I’m glad Dudley wasn’t a slave to the format of the book and still chose to include powerful insights like this. Because the book is more than an exposition of Joshua 6, such additions work well. The format of comparing our modern life with this ancient battle makes the overall message of the book more powerful, and in the few places where Dudley took the liberty of reaching beyond the confines of the analogy, the message of the book is strengthened even further.

So if you’re looking for a compelling retelling of the Battle of Jericho, and if you want to focus your mind on what it takes to pursue God in the midst of trying circumstances, Walls Fall Down would be a great place to start. Dudley Rutherford and Shepherd of the Hills Church have had a powerful ministry for many years, and this book flows out of and will continue the work God has been doing there.

I’ve written a bit about Francis and Lisa Chan’s new book, You & Me Forever: Marriage in Light of Eternity. The book is now available, and you definitely need to read it, whether you’re married, engaged, think you might someday be married, or know someone who is or will be. This book is perspective changing, and I’m excited for people everywhere to begin digging into it.

I just came across this 13 minute video that really conveys the heart of the book. The stories in this video are so powerful. They will inspire you to see your marriage as bigger than your own happiness. God has a purpose for you and your marriage. A mission to pursue. He wants to change lives through your marriage, and not just your own. I’m so thankful for people like this who challenge us to see our lives and marriages as God sees them.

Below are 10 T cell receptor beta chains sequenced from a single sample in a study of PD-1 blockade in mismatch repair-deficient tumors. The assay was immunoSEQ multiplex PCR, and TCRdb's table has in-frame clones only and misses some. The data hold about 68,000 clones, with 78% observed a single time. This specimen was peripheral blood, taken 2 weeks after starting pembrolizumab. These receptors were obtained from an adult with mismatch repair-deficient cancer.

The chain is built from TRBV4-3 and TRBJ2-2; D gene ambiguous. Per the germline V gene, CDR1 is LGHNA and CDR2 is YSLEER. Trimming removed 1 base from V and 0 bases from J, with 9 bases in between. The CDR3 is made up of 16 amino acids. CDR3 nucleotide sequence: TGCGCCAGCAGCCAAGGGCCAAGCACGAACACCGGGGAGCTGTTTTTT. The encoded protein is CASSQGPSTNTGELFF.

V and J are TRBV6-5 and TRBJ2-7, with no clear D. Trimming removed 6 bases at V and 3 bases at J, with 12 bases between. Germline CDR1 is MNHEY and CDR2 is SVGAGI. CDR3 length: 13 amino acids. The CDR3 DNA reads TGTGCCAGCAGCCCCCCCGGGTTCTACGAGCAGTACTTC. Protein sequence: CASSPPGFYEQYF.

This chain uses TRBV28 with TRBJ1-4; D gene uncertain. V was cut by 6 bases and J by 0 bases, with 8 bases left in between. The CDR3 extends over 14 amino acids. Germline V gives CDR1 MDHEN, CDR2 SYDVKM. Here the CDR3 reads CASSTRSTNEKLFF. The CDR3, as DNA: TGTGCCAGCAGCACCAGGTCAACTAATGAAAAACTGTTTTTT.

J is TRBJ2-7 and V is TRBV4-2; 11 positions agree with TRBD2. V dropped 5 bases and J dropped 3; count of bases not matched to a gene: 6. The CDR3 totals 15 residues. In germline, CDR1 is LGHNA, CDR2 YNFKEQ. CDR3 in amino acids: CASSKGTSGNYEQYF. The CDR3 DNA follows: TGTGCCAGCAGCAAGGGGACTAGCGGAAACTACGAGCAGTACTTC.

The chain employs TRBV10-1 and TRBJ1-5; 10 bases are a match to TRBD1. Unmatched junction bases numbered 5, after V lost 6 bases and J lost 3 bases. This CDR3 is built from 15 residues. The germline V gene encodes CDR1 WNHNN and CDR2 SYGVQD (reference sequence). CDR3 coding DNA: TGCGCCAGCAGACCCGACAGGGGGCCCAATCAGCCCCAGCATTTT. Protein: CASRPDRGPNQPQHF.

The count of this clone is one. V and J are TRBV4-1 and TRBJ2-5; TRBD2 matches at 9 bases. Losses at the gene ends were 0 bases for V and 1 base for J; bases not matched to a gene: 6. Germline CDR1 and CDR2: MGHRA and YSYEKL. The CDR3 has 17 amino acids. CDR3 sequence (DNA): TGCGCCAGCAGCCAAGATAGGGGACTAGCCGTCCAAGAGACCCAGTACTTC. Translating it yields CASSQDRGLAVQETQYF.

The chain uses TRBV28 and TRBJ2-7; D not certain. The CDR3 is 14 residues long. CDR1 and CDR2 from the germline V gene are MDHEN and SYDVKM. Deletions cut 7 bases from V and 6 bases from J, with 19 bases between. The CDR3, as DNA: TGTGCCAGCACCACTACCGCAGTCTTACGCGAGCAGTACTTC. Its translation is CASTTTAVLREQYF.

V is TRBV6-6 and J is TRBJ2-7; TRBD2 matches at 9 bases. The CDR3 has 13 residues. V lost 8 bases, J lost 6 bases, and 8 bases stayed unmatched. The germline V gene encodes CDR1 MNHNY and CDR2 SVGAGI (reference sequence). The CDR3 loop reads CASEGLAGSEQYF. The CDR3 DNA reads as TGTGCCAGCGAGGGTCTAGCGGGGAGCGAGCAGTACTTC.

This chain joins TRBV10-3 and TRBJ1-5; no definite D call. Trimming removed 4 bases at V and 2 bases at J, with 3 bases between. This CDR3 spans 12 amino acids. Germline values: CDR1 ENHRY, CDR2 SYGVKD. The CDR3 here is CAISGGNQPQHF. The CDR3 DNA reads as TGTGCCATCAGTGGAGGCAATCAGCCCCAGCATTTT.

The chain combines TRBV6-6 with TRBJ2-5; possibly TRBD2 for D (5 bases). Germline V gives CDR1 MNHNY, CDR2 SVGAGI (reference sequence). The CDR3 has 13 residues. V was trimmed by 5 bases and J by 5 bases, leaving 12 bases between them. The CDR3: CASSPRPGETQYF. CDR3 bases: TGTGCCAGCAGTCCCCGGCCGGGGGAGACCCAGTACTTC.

Settle in with a box of tissues and watch this video, then order the book below.

You and Me Forever from You and Me Forever on Vimeo.

 

Order the book now at Amazon or at youandmeforever.org.

You & Me Forever Cover - Francis & Lisa Chan

 

I am excited about the upcoming release of You & Me Forever: Marriage in Light of Eternity by Francis and Lisa Chan. The book will release next week: August 26. And while I think the cover design is excellent, I wish Francis hadn’t chosen to use a hand model. So here is my proposed cover revision (which will also require a reformatting of the page layout due to its unconventional height).

 

You & Me Forever Cover Revision

 

This is just a mockup, of course, since nobody knows the actual length of “Francis Fingers.” (Though there are rumors that he can palm an ESV Study Bible.)

Francis Fingers

 

You & Me Forever releases next week (Aug 26), and it will be available at regular book outlets and at youandmeforever.org (100% of the net proceeds will fund important projects around the world). For more on the book, and why I think this particular marriage book is vital for the church today, click here.

 

DISCLAIMER: I am a huge fan of Francis Chan and the message God has given him to preach. His fingers make him neither more nor less adequate as a minister of the gospel. God looks not on the length of the fingers, but on the heart.